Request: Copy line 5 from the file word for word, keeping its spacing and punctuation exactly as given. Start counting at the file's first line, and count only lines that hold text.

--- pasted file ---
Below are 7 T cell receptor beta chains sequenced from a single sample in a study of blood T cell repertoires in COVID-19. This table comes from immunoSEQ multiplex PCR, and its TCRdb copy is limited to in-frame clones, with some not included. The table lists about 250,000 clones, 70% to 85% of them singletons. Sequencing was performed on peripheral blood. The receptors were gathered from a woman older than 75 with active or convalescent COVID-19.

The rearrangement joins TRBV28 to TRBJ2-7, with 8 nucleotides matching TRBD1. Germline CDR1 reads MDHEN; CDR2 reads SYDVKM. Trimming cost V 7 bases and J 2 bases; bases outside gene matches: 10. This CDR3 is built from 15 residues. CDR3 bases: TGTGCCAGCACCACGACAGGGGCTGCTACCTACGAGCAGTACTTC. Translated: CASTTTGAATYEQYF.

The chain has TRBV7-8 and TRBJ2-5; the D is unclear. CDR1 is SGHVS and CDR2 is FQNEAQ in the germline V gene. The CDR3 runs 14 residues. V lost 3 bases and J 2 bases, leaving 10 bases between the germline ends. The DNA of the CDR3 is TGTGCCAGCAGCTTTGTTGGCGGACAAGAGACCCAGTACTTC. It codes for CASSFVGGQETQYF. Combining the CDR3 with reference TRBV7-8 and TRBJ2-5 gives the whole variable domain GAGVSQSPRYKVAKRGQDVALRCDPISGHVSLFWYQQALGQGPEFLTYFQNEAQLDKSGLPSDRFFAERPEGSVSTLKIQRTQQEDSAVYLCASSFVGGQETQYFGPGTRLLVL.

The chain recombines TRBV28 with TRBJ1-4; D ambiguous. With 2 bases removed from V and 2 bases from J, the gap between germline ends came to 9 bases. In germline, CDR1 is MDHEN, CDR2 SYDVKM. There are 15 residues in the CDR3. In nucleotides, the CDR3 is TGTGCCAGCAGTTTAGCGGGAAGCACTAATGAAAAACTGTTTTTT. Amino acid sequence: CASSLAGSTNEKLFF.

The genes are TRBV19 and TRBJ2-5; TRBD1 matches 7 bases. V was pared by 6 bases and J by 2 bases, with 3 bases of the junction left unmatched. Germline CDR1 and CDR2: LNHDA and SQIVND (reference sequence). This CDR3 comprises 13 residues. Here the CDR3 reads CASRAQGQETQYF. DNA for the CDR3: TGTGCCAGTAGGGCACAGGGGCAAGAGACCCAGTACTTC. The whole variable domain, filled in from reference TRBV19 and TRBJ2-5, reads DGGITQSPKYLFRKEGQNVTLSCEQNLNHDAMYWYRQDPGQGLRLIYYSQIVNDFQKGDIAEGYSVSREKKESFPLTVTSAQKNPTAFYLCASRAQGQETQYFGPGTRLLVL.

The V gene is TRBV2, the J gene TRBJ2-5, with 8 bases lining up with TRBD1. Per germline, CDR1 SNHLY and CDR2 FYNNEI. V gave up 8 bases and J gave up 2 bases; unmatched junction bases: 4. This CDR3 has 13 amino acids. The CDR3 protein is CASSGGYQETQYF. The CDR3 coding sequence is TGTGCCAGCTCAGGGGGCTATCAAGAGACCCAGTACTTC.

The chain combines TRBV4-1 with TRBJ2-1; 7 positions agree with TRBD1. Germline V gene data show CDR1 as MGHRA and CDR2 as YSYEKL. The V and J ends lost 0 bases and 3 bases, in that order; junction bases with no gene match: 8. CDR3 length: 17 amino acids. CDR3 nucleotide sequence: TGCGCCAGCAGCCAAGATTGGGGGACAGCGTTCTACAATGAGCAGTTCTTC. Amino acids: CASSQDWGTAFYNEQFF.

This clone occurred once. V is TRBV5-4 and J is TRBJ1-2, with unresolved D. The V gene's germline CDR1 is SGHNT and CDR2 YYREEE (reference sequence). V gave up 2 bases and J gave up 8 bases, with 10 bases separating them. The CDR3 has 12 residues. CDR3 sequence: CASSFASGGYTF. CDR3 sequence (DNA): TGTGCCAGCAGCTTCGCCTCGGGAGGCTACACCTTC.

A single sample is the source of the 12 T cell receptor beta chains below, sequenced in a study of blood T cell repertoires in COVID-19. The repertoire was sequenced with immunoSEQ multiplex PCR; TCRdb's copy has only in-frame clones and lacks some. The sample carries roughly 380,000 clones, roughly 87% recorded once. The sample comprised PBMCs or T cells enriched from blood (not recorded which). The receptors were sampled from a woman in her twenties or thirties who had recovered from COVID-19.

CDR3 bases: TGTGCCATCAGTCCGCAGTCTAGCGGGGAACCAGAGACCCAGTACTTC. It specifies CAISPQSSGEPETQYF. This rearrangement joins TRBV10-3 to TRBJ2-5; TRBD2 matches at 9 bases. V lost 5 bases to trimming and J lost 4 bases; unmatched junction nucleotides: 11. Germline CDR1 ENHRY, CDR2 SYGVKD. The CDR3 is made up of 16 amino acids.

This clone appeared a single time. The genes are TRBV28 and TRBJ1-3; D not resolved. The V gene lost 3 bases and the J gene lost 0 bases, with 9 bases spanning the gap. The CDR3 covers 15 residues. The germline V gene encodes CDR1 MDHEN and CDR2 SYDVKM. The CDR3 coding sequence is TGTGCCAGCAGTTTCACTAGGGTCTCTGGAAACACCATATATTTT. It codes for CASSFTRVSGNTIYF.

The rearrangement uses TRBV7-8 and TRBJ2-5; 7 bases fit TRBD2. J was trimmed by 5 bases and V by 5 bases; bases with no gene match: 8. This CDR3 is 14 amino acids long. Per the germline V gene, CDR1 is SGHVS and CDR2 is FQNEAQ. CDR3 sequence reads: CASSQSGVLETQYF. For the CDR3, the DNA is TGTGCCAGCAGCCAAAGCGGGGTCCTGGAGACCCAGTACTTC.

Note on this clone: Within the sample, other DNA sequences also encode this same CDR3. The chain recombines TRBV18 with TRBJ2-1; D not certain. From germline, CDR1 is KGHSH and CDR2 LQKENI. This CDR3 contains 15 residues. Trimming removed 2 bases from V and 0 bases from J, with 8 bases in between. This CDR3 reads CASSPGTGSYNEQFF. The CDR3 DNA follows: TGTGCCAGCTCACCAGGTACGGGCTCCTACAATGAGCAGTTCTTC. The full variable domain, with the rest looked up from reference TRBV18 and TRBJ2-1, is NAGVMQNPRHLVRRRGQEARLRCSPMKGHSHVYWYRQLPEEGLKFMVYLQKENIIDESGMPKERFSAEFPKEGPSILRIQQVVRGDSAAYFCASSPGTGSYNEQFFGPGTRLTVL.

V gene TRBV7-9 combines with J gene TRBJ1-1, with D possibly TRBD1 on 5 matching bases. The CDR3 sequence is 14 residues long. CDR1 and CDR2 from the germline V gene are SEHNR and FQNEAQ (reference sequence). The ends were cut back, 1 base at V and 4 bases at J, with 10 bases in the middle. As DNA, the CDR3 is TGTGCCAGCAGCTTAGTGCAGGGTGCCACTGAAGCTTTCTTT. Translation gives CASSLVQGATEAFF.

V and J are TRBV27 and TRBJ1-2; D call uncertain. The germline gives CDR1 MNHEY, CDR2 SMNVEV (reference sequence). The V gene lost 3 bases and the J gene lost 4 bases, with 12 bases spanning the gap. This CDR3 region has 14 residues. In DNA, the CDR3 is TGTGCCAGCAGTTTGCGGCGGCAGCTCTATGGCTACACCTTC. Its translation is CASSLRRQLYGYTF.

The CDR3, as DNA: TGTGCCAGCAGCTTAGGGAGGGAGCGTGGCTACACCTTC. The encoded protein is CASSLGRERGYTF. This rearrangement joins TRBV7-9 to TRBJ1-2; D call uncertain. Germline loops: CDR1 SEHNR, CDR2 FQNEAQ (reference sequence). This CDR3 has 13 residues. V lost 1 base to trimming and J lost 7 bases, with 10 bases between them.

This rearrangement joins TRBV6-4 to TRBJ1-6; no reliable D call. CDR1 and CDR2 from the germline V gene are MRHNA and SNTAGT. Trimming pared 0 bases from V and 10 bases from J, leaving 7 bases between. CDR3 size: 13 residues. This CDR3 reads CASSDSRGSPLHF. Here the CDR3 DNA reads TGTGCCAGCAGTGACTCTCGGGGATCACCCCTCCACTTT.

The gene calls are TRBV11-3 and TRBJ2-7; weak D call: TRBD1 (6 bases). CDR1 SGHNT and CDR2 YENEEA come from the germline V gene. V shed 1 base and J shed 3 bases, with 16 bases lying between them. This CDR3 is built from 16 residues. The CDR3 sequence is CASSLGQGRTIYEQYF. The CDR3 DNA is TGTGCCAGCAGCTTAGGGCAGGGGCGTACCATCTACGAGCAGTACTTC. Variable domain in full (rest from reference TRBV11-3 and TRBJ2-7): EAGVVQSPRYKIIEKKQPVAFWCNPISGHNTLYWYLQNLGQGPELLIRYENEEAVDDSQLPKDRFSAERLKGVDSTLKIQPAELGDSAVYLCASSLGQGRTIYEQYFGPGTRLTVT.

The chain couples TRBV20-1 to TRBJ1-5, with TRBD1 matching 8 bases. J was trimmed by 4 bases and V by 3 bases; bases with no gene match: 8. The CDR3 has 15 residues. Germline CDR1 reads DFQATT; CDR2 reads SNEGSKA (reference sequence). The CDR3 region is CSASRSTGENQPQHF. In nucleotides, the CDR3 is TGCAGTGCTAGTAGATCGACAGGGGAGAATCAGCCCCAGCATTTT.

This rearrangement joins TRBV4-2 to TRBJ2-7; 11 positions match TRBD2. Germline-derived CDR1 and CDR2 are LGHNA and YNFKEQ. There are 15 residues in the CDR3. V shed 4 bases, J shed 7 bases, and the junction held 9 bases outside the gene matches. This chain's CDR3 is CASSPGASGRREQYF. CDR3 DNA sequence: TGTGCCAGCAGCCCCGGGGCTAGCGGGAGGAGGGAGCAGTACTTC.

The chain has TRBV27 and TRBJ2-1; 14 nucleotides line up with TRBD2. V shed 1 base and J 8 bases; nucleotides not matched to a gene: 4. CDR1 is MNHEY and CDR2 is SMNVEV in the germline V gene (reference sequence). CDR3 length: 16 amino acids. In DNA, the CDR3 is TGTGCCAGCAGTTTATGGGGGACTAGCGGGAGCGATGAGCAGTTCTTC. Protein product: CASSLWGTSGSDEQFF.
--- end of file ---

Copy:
The genes are TRBV19 and TRBJ2-5; TRBD1 matches 7 bases. V was pared by 6 bases and J by 2 bases, with 3 bases of the junction left unmatched. Germline CDR1 and CDR2: LNHDA and SQIVND (reference sequence). This CDR3 comprises 13 residues. Here the CDR3 reads CASRAQGQETQYF. DNA for the CDR3: TGTGCCAGTAGGGCACAGGGGCAAGAGACCCAGTACTTC. The whole variable domain, filled in from reference TRBV19 and TRBJ2-5, reads DGGITQSPKYLFRKEGQNVTLSCEQNLNHDAMYWYRQDPGQGLRLIYYSQIVNDFQKGDIAEGYSVSREKKESFPLTVTSAQKNPTAFYLCASRAQGQETQYFGPGTRLLVL.